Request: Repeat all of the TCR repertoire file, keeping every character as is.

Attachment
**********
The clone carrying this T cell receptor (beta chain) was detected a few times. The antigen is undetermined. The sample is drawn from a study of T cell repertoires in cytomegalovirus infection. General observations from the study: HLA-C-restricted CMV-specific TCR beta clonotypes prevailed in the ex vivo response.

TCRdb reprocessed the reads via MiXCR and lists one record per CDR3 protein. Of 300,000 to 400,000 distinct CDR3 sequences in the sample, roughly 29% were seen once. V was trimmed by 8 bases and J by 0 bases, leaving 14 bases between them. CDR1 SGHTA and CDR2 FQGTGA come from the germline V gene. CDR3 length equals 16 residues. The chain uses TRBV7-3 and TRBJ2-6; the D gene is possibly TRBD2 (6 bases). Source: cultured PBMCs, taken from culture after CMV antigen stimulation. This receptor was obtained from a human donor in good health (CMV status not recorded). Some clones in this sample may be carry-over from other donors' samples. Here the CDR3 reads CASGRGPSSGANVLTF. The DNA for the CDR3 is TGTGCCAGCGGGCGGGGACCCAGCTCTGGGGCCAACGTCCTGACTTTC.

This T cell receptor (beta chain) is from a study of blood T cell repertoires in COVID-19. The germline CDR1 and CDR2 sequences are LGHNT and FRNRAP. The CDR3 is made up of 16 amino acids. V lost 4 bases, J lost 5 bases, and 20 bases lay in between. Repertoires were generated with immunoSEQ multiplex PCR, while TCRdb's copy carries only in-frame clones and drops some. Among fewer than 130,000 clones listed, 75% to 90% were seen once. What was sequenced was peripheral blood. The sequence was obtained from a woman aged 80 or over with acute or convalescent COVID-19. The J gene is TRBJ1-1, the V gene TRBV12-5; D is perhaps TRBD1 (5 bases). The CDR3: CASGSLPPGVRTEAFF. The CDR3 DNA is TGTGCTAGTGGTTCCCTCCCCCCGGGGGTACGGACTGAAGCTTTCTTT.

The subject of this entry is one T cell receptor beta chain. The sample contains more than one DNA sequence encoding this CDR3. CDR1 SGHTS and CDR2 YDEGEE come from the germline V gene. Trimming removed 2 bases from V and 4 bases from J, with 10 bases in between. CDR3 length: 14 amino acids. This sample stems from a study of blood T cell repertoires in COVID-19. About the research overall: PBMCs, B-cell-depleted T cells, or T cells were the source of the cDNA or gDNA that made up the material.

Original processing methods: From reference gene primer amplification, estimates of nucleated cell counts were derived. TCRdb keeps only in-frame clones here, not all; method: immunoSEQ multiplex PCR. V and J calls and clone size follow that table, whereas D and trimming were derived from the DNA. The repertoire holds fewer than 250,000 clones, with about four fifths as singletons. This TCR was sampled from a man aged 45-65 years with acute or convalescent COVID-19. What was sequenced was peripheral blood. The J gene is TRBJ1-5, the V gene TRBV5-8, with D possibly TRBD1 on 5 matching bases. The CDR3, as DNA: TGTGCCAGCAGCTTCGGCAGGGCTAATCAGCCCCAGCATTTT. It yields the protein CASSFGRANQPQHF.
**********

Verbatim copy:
The clone carrying this T cell receptor (beta chain) was detected a few times. The antigen is undetermined. The sample is drawn from a study of T cell repertoires in cytomegalovirus infection. General observations from the study: HLA-C-restricted CMV-specific TCR beta clonotypes prevailed in the ex vivo response.

TCRdb reprocessed the reads via MiXCR and lists one record per CDR3 protein. Of 300,000 to 400,000 distinct CDR3 sequences in the sample, roughly 29% were seen once. V was trimmed by 8 bases and J by 0 bases, leaving 14 bases between them. CDR1 SGHTA and CDR2 FQGTGA come from the germline V gene. CDR3 length equals 16 residues. The chain uses TRBV7-3 and TRBJ2-6; the D gene is possibly TRBD2 (6 bases). Source: cultured PBMCs, taken from culture after CMV antigen stimulation. This receptor was obtained from a human donor in good health (CMV status not recorded). Some clones in this sample may be carry-over from other donors' samples. Here the CDR3 reads CASGRGPSSGANVLTF. The DNA for the CDR3 is TGTGCCAGCGGGCGGGGACCCAGCTCTGGGGCCAACGTCCTGACTTTC.

This T cell receptor (beta chain) is from a study of blood T cell repertoires in COVID-19. The germline CDR1 and CDR2 sequences are LGHNT and FRNRAP. The CDR3 is made up of 16 amino acids. V lost 4 bases, J lost 5 bases, and 20 bases lay in between. Repertoires were generated with immunoSEQ multiplex PCR, while TCRdb's copy carries only in-frame clones and drops some. Among fewer than 130,000 clones listed, 75% to 90% were seen once. What was sequenced was peripheral blood. The sequence was obtained from a woman aged 80 or over with acute or convalescent COVID-19. The J gene is TRBJ1-1, the V gene TRBV12-5; D is perhaps TRBD1 (5 bases). The CDR3: CASGSLPPGVRTEAFF. The CDR3 DNA is TGTGCTAGTGGTTCCCTCCCCCCGGGGGTACGGACTGAAGCTTTCTTT.

The subject of this entry is one T cell receptor beta chain. The sample contains more than one DNA sequence encoding this CDR3. CDR1 SGHTS and CDR2 YDEGEE come from the germline V gene. Trimming removed 2 bases from V and 4 bases from J, with 10 bases in between. CDR3 length: 14 amino acids. This sample stems from a study of blood T cell repertoires in COVID-19. About the research overall: PBMCs, B-cell-depleted T cells, or T cells were the source of the cDNA or gDNA that made up the material.

Original processing methods: From reference gene primer amplification, estimates of nucleated cell counts were derived. TCRdb keeps only in-frame clones here, not all; method: immunoSEQ multiplex PCR. V and J calls and clone size follow that table, whereas D and trimming were derived from the DNA. The repertoire holds fewer than 250,000 clones, with about four fifths as singletons. This TCR was sampled from a man aged 45-65 years with acute or convalescent COVID-19. What was sequenced was peripheral blood. The J gene is TRBJ1-5, the V gene TRBV5-8, with D possibly TRBD1 on 5 matching bases. The CDR3, as DNA: TGTGCCAGCAGCTTCGGCAGGGCTAATCAGCCCCAGCATTTT. It yields the protein CASSFGRANQPQHF.